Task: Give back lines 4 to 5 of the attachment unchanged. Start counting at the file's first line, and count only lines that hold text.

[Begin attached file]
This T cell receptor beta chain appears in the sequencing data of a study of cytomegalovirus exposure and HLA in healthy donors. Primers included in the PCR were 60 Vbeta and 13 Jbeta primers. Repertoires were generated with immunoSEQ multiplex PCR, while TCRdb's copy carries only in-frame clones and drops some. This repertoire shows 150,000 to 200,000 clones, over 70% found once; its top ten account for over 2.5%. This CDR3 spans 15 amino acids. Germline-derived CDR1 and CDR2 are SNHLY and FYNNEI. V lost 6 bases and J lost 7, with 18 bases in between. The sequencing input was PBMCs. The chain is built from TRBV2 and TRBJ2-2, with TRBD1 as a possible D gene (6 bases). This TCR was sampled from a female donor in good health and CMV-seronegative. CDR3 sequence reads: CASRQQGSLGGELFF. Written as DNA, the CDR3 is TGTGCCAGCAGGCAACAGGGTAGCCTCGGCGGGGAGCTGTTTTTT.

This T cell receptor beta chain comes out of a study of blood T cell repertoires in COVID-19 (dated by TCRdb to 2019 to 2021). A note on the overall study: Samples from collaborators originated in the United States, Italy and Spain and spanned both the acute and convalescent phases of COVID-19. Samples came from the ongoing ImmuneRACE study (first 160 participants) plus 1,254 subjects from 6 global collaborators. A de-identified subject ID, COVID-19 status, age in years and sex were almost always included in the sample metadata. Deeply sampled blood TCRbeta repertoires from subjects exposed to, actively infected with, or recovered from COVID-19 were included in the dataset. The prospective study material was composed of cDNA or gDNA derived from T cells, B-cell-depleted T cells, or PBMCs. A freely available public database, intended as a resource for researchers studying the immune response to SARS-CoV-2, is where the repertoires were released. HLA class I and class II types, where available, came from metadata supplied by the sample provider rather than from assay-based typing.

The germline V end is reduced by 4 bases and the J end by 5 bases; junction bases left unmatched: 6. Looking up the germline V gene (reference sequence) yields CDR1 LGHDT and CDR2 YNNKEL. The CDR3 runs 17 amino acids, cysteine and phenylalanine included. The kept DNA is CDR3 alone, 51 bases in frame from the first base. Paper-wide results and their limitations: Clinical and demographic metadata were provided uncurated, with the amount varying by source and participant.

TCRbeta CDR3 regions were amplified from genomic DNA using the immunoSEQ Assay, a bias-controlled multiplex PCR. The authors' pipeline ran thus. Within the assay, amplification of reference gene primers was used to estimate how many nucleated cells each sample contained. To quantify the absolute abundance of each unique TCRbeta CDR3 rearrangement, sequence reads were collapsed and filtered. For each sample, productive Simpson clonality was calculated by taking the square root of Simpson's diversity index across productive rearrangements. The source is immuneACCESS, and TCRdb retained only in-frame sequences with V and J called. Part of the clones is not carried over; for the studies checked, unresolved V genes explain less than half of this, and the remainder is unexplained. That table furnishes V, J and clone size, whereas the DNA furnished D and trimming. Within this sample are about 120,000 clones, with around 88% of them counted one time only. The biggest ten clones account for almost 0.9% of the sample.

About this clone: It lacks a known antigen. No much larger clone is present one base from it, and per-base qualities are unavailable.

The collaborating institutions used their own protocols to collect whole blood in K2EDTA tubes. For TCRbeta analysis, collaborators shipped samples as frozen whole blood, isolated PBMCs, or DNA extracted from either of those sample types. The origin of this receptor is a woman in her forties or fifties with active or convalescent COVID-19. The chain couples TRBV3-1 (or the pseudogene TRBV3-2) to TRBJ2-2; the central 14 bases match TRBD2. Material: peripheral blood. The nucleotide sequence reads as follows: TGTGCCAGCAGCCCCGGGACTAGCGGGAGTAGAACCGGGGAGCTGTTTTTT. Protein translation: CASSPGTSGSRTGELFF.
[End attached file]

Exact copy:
TCRbeta CDR3 regions were amplified from genomic DNA using the immunoSEQ Assay, a bias-controlled multiplex PCR. The authors' pipeline ran thus. Within the assay, amplification of reference gene primers was used to estimate how many nucleated cells each sample contained. To quantify the absolute abundance of each unique TCRbeta CDR3 rearrangement, sequence reads were collapsed and filtered. For each sample, productive Simpson clonality was calculated by taking the square root of Simpson's diversity index across productive rearrangements. The source is immuneACCESS, and TCRdb retained only in-frame sequences with V and J called. Part of the clones is not carried over; for the studies checked, unresolved V genes explain less than half of this, and the remainder is unexplained. That table furnishes V, J and clone size, whereas the DNA furnished D and trimming. Within this sample are about 120,000 clones, with around 88% of them counted one time only. The biggest ten clones account for almost 0.9% of the sample.

About this clone: It lacks a known antigen. No much larger clone is present one base from it, and per-base qualities are unavailable.